More WikiLeaks data on the way, Julian Assange tells Web forum
Fugitive Julian Assange joins streaming Web forum from Ecuadorean embassy in London
Fugitive WikiLeaks founder Julian Assange, speaking over Skype from the Ecuadorean embassy in London, said his living situation was a bit like prison - with a more lenient visitor policy.
He also hinted that new leaks would come from WikiLeaks, though he gave no specifics on what these might be.
Assange, who has been confined to the embassy since June 2012, discussed surveillance, journalism and the situation in Ukraine on Saturday in a streaming-video interview beamed to an audience of 3,500 attendees of the South by Southwest Interactive festival in Austin, Texas.
Assange's hour-long remote appearance was spiked with technical glitches. As the audio cut out, he sometimes asked audience members to raise their hands if they could hear him. Benjamin Palmer, the co-founder of marketing firm the Barbarian Group who interviewed Assange, at one point resorted to texting his questions.
Assange blasted US President Barack Obama's administration, saying it was not taking seriously fellow secrets leaker Edward Snowden's revelations about the National Security Agency's surveillance activities.
"We know what happens when the government is serious," he said. "Someone is fired, someone is forced to resign, someone is prosecuted, an investigation [is launched], a budget is cut. None of that has happened in the last eight months since the Edward Snowden revelations."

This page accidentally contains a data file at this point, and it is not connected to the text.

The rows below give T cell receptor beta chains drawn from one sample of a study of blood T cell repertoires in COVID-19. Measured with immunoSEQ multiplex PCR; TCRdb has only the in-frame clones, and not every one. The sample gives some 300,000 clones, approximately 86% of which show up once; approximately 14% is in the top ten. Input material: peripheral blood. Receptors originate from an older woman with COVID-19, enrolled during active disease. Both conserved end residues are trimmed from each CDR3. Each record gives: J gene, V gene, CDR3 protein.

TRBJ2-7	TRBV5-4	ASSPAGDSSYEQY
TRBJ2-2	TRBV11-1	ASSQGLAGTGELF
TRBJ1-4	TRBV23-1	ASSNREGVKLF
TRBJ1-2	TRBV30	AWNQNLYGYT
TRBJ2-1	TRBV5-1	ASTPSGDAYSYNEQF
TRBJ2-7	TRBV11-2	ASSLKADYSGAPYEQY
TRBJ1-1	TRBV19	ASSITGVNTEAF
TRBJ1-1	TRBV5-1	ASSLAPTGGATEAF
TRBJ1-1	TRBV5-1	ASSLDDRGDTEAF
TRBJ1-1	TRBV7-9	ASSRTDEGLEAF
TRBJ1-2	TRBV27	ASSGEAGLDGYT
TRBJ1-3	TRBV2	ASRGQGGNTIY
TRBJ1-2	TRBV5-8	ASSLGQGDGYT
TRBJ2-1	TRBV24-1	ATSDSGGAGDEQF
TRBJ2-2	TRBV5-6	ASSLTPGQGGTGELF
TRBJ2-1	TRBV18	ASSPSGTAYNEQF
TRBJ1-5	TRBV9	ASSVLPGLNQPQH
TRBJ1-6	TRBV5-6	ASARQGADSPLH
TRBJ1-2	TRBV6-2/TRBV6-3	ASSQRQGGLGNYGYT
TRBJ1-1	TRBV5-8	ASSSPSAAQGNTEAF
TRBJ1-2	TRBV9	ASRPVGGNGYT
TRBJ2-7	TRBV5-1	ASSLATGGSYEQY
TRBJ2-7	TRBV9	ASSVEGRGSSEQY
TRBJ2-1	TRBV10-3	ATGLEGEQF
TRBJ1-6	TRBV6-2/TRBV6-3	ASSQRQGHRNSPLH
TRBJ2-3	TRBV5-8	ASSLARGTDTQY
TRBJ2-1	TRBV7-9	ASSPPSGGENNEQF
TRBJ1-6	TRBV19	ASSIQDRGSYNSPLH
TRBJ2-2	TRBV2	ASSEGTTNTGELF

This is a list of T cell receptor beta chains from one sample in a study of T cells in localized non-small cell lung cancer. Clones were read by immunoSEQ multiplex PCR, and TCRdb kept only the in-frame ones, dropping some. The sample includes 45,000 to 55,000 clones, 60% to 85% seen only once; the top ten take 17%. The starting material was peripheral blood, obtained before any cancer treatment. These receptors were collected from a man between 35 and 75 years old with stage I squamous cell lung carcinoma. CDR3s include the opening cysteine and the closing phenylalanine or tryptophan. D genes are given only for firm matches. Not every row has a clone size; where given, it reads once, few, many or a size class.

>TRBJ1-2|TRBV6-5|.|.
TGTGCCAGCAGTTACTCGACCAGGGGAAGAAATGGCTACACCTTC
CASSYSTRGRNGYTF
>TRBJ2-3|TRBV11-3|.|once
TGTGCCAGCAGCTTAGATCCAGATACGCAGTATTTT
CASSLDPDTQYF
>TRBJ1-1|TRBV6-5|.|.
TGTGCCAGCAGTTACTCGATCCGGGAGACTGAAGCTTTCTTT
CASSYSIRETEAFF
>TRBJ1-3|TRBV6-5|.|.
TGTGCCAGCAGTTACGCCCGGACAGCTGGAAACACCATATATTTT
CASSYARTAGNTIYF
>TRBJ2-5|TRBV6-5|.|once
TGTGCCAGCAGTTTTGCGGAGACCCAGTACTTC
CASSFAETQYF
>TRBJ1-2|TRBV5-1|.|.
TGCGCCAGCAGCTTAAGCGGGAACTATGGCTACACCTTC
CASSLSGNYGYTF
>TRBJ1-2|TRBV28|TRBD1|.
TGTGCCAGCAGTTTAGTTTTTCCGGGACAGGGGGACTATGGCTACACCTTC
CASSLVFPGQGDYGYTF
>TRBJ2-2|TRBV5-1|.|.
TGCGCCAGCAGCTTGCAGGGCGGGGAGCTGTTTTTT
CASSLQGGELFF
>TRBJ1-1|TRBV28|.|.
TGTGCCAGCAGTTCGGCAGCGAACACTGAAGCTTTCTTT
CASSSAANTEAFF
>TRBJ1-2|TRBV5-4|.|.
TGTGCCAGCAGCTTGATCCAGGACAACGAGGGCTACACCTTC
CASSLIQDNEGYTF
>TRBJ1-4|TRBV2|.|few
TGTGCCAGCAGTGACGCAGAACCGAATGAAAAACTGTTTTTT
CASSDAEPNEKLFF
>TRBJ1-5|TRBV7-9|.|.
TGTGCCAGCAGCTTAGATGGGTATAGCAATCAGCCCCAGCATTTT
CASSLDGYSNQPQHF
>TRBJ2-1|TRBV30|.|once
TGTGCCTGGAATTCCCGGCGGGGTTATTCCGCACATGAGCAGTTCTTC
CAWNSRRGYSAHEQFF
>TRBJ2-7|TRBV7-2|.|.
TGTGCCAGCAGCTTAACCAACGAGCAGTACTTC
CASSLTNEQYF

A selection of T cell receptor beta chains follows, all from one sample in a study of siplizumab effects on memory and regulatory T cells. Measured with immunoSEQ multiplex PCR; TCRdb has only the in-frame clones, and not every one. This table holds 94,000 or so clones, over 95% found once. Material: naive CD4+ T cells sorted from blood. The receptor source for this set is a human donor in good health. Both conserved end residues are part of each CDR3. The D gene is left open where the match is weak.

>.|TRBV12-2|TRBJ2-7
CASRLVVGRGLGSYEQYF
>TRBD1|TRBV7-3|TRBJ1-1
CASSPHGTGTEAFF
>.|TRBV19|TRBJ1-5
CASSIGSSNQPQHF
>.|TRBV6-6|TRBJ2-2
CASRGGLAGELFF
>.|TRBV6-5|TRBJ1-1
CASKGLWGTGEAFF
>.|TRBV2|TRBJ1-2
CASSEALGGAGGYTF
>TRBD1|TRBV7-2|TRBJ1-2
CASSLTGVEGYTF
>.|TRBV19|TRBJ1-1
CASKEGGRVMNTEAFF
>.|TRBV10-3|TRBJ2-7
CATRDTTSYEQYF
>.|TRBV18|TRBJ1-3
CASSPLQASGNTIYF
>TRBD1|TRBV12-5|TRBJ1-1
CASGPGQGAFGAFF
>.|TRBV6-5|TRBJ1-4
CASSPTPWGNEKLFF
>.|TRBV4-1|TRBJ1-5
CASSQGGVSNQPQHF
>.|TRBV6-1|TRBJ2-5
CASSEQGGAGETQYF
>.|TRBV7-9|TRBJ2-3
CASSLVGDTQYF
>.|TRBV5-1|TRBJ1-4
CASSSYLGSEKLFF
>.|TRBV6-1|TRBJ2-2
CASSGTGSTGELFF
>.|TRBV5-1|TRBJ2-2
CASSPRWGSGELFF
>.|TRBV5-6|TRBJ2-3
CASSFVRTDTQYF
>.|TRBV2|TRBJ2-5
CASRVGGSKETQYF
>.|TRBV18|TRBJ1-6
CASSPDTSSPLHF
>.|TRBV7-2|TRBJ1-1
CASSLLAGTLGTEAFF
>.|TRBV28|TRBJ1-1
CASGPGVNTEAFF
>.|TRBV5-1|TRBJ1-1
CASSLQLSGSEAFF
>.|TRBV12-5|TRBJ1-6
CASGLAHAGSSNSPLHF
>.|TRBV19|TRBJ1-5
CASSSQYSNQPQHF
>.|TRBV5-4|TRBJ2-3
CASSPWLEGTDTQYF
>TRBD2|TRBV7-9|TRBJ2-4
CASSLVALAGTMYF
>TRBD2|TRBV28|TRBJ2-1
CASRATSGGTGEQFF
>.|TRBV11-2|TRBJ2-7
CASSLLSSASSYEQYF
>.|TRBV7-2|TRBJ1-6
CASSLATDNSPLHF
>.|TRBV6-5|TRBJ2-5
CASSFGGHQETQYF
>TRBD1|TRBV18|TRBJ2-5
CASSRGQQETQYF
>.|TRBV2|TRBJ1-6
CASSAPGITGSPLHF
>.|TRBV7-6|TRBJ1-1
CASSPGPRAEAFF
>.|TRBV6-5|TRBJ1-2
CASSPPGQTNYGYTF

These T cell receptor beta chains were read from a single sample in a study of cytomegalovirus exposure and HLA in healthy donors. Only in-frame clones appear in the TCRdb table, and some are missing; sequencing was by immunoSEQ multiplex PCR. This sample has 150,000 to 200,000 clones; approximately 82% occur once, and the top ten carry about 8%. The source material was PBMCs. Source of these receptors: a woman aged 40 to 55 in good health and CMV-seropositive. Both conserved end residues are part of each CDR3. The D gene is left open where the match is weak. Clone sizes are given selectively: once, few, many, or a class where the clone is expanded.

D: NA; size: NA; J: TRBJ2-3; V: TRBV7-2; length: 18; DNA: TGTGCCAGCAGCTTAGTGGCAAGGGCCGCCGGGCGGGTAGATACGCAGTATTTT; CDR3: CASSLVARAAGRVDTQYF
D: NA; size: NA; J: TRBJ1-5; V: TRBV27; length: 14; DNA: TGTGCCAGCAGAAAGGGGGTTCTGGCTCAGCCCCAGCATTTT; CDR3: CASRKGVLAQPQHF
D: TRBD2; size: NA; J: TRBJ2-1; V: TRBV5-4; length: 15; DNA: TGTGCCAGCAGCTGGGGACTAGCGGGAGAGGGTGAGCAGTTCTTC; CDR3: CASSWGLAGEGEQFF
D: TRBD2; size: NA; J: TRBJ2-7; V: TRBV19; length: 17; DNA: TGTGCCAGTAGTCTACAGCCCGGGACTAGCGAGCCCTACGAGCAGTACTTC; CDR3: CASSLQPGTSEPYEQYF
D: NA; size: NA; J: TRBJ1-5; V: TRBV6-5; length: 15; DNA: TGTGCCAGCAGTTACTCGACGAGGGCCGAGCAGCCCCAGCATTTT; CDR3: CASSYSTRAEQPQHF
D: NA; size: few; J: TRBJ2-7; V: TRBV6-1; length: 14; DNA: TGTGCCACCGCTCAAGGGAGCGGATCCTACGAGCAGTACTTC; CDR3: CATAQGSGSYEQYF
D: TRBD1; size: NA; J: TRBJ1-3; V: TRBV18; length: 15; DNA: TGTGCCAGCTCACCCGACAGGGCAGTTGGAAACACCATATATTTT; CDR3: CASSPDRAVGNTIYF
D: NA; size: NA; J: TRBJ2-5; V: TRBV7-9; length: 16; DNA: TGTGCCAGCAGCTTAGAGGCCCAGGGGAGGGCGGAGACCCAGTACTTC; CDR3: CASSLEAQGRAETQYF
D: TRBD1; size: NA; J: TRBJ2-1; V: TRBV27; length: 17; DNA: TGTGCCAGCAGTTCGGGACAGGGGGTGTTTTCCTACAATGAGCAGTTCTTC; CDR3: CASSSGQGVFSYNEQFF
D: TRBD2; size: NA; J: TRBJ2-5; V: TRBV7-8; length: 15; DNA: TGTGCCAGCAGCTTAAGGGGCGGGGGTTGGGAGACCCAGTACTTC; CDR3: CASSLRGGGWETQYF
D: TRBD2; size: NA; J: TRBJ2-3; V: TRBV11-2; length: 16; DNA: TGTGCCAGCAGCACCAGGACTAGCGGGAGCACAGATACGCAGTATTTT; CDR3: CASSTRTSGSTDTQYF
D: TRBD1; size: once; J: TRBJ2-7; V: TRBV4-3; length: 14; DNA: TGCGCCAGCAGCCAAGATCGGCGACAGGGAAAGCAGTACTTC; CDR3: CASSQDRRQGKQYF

Assange's appearance at this five-day conference - which will host Snowden in a similar remote interview today from Russia, which granted him asylum - signals the growing concern in the technology community around issues of online privacy, surveillance and security, even as internet giants like Google and Facebook reap billions in advertising revenue from collecting information about their users.
"Now that the internet has merged with human society and human society has merged with the internet, the laws of the internet become the laws of society," Assange said, adding that the NSA's "penetration of the internet" had led to a "military occupation" of civilian space.
Assange has taken asylum at the embassy in London to avoid extradition to Sweden over a sexual assault charge, which he has said would be a first step in efforts to move him to the US to face charges over publishing a vast trove of secret state documents.
Asked if he was afraid, Assange said he was, like any normal person. "Only a fool has no fear. Courage is seeing fear," he said, and proceeding anyway.
Journalist Glenn Greenwald, who has reported extensively about Snowden and the NSA, will appear at the festival tomorrow. Unlike Assange and Snowden, he will be there in person.